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I've owned gas and diesel, both have there places and as pointed out the outboard market has exploded (sorry for the pun) and what do they run on, yup GASOLINE. By me many of these large 3,4,5 outboards per boat are running to the canyon and back, and yes 5-7 seas. It's all about maintenance plain and simple.
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Old 03-13-2019, 08:24 AM   #27
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Can you expound on the dangers? I'm in the process of buying a gas powered boat and this was one of my concerns too. But it's so hard to say that gassers are inherently more dangerous when there are SO MANY OF THEM out there. Do you think twice about driving your car at 50mph and sitting 5-7 feet away from the tank?
My concern was always more about Co - it depends what boat you have and how you use it.
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Old 03-13-2019, 09:37 PM   #28
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Well I am sitting and waiting at this point. To cold to have her splashed. We will see where this leads. Survey of engines is key, I have read that a cat certified survey is pretty thorough and hopefully can bring piece of mind. It’s amazing how much amnesia the marina has about the boat and service to it.
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Old 03-13-2019, 11:03 PM   #29
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Originally Posted by South of Heaven View Post
Can you expound on the dangers? I'm in the process of buying a gas powered boat and this was one of my concerns too. But it's so hard to say that gassers are inherently more dangerous when there are SO MANY OF THEM out there. Do you think twice about driving your car at 50mph and sitting 5-7 feet away from the tank?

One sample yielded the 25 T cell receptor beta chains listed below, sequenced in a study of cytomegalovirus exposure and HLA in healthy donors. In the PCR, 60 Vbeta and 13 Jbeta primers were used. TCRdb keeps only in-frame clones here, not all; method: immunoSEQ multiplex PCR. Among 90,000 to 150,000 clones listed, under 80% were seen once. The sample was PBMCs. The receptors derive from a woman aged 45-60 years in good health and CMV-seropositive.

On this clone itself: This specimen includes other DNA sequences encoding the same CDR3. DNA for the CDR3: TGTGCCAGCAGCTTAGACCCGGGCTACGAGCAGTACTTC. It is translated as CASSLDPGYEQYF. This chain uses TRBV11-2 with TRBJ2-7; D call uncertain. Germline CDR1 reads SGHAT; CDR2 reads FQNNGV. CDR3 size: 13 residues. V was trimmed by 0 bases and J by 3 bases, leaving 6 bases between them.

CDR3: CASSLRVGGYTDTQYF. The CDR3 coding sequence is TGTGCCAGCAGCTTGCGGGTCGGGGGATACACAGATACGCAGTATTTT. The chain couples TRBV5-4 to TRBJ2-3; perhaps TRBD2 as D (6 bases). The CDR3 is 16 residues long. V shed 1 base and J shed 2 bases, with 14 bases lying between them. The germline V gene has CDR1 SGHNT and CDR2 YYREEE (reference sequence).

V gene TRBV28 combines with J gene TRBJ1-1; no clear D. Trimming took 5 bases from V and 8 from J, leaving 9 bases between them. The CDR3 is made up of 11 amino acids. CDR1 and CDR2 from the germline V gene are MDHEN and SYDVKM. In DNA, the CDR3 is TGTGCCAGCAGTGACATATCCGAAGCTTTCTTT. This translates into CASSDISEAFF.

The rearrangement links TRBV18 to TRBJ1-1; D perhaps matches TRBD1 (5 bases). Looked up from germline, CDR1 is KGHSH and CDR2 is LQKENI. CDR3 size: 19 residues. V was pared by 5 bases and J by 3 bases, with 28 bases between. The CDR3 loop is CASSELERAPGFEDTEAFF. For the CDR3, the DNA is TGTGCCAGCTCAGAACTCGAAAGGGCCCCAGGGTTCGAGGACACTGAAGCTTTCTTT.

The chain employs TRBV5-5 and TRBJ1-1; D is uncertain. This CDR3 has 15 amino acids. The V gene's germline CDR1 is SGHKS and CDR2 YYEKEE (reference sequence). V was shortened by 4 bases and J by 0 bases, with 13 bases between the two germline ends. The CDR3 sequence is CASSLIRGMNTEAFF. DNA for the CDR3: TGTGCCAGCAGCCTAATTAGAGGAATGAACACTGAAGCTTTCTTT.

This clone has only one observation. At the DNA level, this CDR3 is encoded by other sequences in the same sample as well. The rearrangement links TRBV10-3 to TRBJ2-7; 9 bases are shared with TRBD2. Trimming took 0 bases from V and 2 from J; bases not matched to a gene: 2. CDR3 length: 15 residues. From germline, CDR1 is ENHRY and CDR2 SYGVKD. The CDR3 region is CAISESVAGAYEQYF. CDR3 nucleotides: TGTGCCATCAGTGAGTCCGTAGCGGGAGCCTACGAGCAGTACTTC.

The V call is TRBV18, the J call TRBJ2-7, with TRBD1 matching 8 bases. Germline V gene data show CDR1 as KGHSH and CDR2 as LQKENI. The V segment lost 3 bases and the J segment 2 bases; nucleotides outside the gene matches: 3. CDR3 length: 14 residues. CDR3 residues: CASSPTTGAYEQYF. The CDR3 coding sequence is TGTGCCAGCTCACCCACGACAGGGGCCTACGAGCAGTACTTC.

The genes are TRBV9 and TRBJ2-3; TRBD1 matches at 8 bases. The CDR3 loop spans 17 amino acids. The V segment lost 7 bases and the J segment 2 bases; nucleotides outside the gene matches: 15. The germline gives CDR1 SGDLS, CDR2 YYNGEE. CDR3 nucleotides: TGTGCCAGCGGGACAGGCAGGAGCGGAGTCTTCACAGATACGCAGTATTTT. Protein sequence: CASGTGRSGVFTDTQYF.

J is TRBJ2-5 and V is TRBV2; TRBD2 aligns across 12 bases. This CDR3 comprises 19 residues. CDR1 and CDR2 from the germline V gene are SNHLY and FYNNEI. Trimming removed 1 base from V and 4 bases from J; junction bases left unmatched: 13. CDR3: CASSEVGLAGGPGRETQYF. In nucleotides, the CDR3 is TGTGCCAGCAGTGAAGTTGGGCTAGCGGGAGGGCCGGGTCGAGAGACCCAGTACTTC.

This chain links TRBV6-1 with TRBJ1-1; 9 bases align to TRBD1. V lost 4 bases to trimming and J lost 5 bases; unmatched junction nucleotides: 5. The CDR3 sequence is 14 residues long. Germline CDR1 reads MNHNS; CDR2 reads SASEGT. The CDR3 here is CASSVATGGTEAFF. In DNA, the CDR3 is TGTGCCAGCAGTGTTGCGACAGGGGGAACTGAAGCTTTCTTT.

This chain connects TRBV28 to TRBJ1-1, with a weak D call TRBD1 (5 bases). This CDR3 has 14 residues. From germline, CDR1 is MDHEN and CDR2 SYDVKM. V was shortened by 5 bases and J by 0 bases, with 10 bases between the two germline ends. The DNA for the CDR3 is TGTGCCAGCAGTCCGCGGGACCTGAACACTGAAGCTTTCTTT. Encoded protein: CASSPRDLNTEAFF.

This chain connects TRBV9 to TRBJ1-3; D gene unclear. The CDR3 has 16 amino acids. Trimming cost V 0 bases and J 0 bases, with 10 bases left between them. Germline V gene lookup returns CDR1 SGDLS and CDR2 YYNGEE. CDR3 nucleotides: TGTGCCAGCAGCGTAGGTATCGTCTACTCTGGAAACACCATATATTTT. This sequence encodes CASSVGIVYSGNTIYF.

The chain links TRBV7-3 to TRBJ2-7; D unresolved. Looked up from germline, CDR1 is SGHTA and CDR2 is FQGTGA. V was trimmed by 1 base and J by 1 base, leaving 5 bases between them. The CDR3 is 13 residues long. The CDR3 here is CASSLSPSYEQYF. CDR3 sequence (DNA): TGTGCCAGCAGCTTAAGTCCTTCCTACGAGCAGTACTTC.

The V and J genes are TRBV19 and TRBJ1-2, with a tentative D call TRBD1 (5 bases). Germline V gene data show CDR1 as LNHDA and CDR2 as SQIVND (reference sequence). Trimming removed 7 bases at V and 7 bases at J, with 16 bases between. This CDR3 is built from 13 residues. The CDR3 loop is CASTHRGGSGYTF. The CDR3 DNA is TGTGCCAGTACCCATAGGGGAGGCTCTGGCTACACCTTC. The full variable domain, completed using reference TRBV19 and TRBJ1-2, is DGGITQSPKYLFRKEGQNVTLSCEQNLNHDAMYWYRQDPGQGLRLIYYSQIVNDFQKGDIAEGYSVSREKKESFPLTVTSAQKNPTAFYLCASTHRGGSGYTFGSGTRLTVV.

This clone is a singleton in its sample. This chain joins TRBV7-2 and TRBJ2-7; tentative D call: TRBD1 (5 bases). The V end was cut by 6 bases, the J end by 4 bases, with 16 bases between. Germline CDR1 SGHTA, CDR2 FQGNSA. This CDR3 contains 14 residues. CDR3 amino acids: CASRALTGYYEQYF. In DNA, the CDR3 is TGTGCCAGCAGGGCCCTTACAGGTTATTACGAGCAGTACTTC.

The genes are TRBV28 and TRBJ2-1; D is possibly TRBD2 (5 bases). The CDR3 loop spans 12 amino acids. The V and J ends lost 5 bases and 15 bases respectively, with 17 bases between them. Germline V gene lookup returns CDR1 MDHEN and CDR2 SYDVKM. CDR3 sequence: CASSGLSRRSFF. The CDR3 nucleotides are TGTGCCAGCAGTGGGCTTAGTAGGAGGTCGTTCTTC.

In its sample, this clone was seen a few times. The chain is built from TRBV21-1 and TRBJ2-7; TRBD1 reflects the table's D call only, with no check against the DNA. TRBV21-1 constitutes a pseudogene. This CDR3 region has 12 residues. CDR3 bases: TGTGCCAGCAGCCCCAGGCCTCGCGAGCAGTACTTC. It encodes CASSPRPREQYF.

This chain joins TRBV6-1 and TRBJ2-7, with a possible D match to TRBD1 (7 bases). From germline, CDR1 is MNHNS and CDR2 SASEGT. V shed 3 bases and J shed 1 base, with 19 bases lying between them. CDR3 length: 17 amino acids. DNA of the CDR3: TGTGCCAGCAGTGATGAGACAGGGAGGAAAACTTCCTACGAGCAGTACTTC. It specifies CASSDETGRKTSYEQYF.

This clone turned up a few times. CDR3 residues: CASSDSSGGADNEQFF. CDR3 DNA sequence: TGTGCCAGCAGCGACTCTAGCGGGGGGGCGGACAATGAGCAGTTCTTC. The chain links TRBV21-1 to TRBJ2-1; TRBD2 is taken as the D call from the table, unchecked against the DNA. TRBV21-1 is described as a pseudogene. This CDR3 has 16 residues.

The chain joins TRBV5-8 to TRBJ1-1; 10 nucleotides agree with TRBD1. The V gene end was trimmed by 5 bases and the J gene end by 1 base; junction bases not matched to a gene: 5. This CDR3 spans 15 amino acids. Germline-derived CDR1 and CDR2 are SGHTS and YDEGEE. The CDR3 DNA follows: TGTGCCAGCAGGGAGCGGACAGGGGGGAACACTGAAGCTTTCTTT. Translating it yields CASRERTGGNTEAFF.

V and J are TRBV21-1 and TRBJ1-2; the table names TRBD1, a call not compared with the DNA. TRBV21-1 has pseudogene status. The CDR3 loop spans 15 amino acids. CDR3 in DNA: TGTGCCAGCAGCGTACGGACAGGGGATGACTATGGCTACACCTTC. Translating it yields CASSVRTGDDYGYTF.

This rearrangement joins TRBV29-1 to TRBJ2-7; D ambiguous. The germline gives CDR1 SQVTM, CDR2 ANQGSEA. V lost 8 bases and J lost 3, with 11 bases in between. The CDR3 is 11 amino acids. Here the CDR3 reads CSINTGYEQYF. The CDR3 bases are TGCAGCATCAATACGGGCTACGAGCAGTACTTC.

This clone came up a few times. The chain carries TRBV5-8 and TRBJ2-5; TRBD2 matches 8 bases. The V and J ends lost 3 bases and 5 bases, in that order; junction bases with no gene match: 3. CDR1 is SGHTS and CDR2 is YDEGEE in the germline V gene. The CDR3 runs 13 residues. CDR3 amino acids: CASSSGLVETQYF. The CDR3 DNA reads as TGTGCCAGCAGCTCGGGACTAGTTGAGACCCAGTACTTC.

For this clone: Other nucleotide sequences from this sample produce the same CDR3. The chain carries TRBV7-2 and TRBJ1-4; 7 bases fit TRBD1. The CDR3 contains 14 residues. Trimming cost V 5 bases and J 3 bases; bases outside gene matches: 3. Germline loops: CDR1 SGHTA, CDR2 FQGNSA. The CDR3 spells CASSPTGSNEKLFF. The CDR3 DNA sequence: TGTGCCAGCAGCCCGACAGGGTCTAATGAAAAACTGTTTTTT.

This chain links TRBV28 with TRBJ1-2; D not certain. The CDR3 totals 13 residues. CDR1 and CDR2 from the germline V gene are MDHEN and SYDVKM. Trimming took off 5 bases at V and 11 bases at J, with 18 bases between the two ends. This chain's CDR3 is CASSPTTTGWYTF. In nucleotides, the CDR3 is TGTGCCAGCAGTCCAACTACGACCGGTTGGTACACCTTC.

These days gas engines are safe. Although diesel is less volatile and therefore more safe. I loved my two Mercruiser 5.7's in my Carver C34 but they were loud and expensive to run and maintain. It would cost me several hundred $ to spend a day on the bay. Now that I've spent a year with a diesel I'll never go back to gas engines.

When I put my Carver C34 up for sale I priced it low for a quick sale. It sat for over a year. It was loaded with electronics, had a custom hard top and numerous upgrades. The broker said that the boat was getting a lot of interest but the gas engines were the issue. The boat was finally purchased by a first time buyer.

Seriously, unless you're going with outboards get diesel. You'll love the low end torque while docking, less noise and less fuel. The diesel engine(s) will cost more but when it comes time to sell you will be glad you went with diesel. I am!
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Old 03-13-2019, 11:22 PM   #30
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A lot of people in this thread talk about how much more gas boats cost to operate than diesel ones. However, when comparing the cost of gas vs. diesel boats you need to consider the type of boat and how it is operated. Most gas powered boats (but not all) are meant to go fast and have many hundreds of HP which burns a lot of gas. Most (but not all) diesel boats are trawler types (or sport fishers) and generally operate at a much lower speed and much lower horsepower than a typical gas boat. If you had a gas boat and operate it in the same manner as a diesel trawler I'm pretty sure that the difference in the fuel costs would be much less.

I also see a lot of gas powered express cruisers operating in the worst possible speed range, right on the hump.

Also, depending on where you boat, you may find that getting diesel fuel is a lot more effort than finding gas.